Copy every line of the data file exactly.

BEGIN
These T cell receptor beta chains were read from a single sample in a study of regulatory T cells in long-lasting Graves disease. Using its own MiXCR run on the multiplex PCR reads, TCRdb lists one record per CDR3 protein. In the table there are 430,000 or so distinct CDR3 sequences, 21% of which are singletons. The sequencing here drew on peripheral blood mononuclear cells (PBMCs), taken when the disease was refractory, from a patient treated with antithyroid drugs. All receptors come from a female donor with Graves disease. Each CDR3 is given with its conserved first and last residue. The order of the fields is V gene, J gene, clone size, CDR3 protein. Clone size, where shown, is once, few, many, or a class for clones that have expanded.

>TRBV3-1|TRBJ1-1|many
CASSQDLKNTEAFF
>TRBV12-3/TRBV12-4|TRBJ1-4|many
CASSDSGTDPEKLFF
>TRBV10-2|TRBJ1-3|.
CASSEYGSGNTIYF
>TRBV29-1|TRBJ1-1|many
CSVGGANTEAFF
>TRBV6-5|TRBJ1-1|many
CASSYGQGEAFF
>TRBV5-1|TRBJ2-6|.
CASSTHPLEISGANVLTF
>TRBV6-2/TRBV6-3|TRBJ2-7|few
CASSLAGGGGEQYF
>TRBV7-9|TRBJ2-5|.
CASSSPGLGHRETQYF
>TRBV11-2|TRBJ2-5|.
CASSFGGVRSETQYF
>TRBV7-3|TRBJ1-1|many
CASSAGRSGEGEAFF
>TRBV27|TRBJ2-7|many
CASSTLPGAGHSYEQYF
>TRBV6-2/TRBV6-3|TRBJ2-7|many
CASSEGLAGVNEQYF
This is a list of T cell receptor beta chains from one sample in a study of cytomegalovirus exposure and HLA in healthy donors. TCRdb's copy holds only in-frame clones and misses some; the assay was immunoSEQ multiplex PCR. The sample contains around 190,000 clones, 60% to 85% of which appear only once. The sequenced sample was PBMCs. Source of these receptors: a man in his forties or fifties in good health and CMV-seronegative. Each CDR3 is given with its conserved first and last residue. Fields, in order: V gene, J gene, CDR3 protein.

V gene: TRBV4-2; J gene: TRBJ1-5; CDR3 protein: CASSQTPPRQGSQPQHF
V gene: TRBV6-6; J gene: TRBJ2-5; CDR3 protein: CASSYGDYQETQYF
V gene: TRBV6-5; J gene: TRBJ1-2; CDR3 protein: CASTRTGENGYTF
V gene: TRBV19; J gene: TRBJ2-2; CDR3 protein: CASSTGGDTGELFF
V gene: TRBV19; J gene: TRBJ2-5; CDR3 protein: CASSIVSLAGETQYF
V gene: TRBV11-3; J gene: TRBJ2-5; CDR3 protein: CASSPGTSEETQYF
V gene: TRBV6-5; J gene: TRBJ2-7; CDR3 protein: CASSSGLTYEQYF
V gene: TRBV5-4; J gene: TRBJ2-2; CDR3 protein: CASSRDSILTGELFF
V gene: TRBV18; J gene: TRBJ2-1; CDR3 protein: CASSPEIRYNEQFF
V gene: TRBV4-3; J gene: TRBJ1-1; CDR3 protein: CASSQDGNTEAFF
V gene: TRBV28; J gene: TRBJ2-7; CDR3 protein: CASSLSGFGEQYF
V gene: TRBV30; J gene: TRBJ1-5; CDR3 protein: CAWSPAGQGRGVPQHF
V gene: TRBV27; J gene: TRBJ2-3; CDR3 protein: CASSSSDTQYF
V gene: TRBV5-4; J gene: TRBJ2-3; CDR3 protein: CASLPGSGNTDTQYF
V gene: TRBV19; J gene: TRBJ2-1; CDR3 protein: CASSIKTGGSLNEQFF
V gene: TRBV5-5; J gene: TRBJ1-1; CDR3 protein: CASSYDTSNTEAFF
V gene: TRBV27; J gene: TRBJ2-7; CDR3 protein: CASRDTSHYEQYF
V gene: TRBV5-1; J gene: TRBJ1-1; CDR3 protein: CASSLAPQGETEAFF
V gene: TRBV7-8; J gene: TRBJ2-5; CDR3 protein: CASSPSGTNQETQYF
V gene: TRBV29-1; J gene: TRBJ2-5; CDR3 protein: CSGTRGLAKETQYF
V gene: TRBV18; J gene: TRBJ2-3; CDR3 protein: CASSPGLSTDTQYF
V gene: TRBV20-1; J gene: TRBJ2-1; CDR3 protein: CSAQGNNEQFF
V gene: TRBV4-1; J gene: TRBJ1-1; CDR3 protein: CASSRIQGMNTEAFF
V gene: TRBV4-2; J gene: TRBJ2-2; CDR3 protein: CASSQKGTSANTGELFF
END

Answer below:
These T cell receptor beta chains were read from a single sample in a study of regulatory T cells in long-lasting Graves disease. Using its own MiXCR run on the multiplex PCR reads, TCRdb lists one record per CDR3 protein. In the table there are 430,000 or so distinct CDR3 sequences, 21% of which are singletons. The sequencing here drew on peripheral blood mononuclear cells (PBMCs), taken when the disease was refractory, from a patient treated with antithyroid drugs. All receptors come from a female donor with Graves disease. Each CDR3 is given with its conserved first and last residue. The order of the fields is V gene, J gene, clone size, CDR3 protein. Clone size, where shown, is once, few, many, or a class for clones that have expanded.

>TRBV3-1|TRBJ1-1|many
CASSQDLKNTEAFF
>TRBV12-3/TRBV12-4|TRBJ1-4|many
CASSDSGTDPEKLFF
>TRBV10-2|TRBJ1-3|.
CASSEYGSGNTIYF
>TRBV29-1|TRBJ1-1|many
CSVGGANTEAFF
>TRBV6-5|TRBJ1-1|many
CASSYGQGEAFF
>TRBV5-1|TRBJ2-6|.
CASSTHPLEISGANVLTF
>TRBV6-2/TRBV6-3|TRBJ2-7|few
CASSLAGGGGEQYF
>TRBV7-9|TRBJ2-5|.
CASSSPGLGHRETQYF
>TRBV11-2|TRBJ2-5|.
CASSFGGVRSETQYF
>TRBV7-3|TRBJ1-1|many
CASSAGRSGEGEAFF
>TRBV27|TRBJ2-7|many
CASSTLPGAGHSYEQYF
>TRBV6-2/TRBV6-3|TRBJ2-7|many
CASSEGLAGVNEQYF
This is a list of T cell receptor beta chains from one sample in a study of cytomegalovirus exposure and HLA in healthy donors. TCRdb's copy holds only in-frame clones and misses some; the assay was immunoSEQ multiplex PCR. The sample contains around 190,000 clones, 60% to 85% of which appear only once. The sequenced sample was PBMCs. Source of these receptors: a man in his forties or fifties in good health and CMV-seronegative. Each CDR3 is given with its conserved first and last residue. Fields, in order: V gene, J gene, CDR3 protein.

V gene: TRBV4-2; J gene: TRBJ1-5; CDR3 protein: CASSQTPPRQGSQPQHF
V gene: TRBV6-6; J gene: TRBJ2-5; CDR3 protein: CASSYGDYQETQYF
V gene: TRBV6-5; J gene: TRBJ1-2; CDR3 protein: CASTRTGENGYTF
V gene: TRBV19; J gene: TRBJ2-2; CDR3 protein: CASSTGGDTGELFF
V gene: TRBV19; J gene: TRBJ2-5; CDR3 protein: CASSIVSLAGETQYF
V gene: TRBV11-3; J gene: TRBJ2-5; CDR3 protein: CASSPGTSEETQYF
V gene: TRBV6-5; J gene: TRBJ2-7; CDR3 protein: CASSSGLTYEQYF
V gene: TRBV5-4; J gene: TRBJ2-2; CDR3 protein: CASSRDSILTGELFF
V gene: TRBV18; J gene: TRBJ2-1; CDR3 protein: CASSPEIRYNEQFF
V gene: TRBV4-3; J gene: TRBJ1-1; CDR3 protein: CASSQDGNTEAFF
V gene: TRBV28; J gene: TRBJ2-7; CDR3 protein: CASSLSGFGEQYF
V gene: TRBV30; J gene: TRBJ1-5; CDR3 protein: CAWSPAGQGRGVPQHF
V gene: TRBV27; J gene: TRBJ2-3; CDR3 protein: CASSSSDTQYF
V gene: TRBV5-4; J gene: TRBJ2-3; CDR3 protein: CASLPGSGNTDTQYF
V gene: TRBV19; J gene: TRBJ2-1; CDR3 protein: CASSIKTGGSLNEQFF
V gene: TRBV5-5; J gene: TRBJ1-1; CDR3 protein: CASSYDTSNTEAFF
V gene: TRBV27; J gene: TRBJ2-7; CDR3 protein: CASRDTSHYEQYF
V gene: TRBV5-1; J gene: TRBJ1-1; CDR3 protein: CASSLAPQGETEAFF
V gene: TRBV7-8; J gene: TRBJ2-5; CDR3 protein: CASSPSGTNQETQYF
V gene: TRBV29-1; J gene: TRBJ2-5; CDR3 protein: CSGTRGLAKETQYF
V gene: TRBV18; J gene: TRBJ2-3; CDR3 protein: CASSPGLSTDTQYF
V gene: TRBV20-1; J gene: TRBJ2-1; CDR3 protein: CSAQGNNEQFF
V gene: TRBV4-1; J gene: TRBJ1-1; CDR3 protein: CASSRIQGMNTEAFF
V gene: TRBV4-2; J gene: TRBJ2-2; CDR3 protein: CASSQKGTSANTGELFF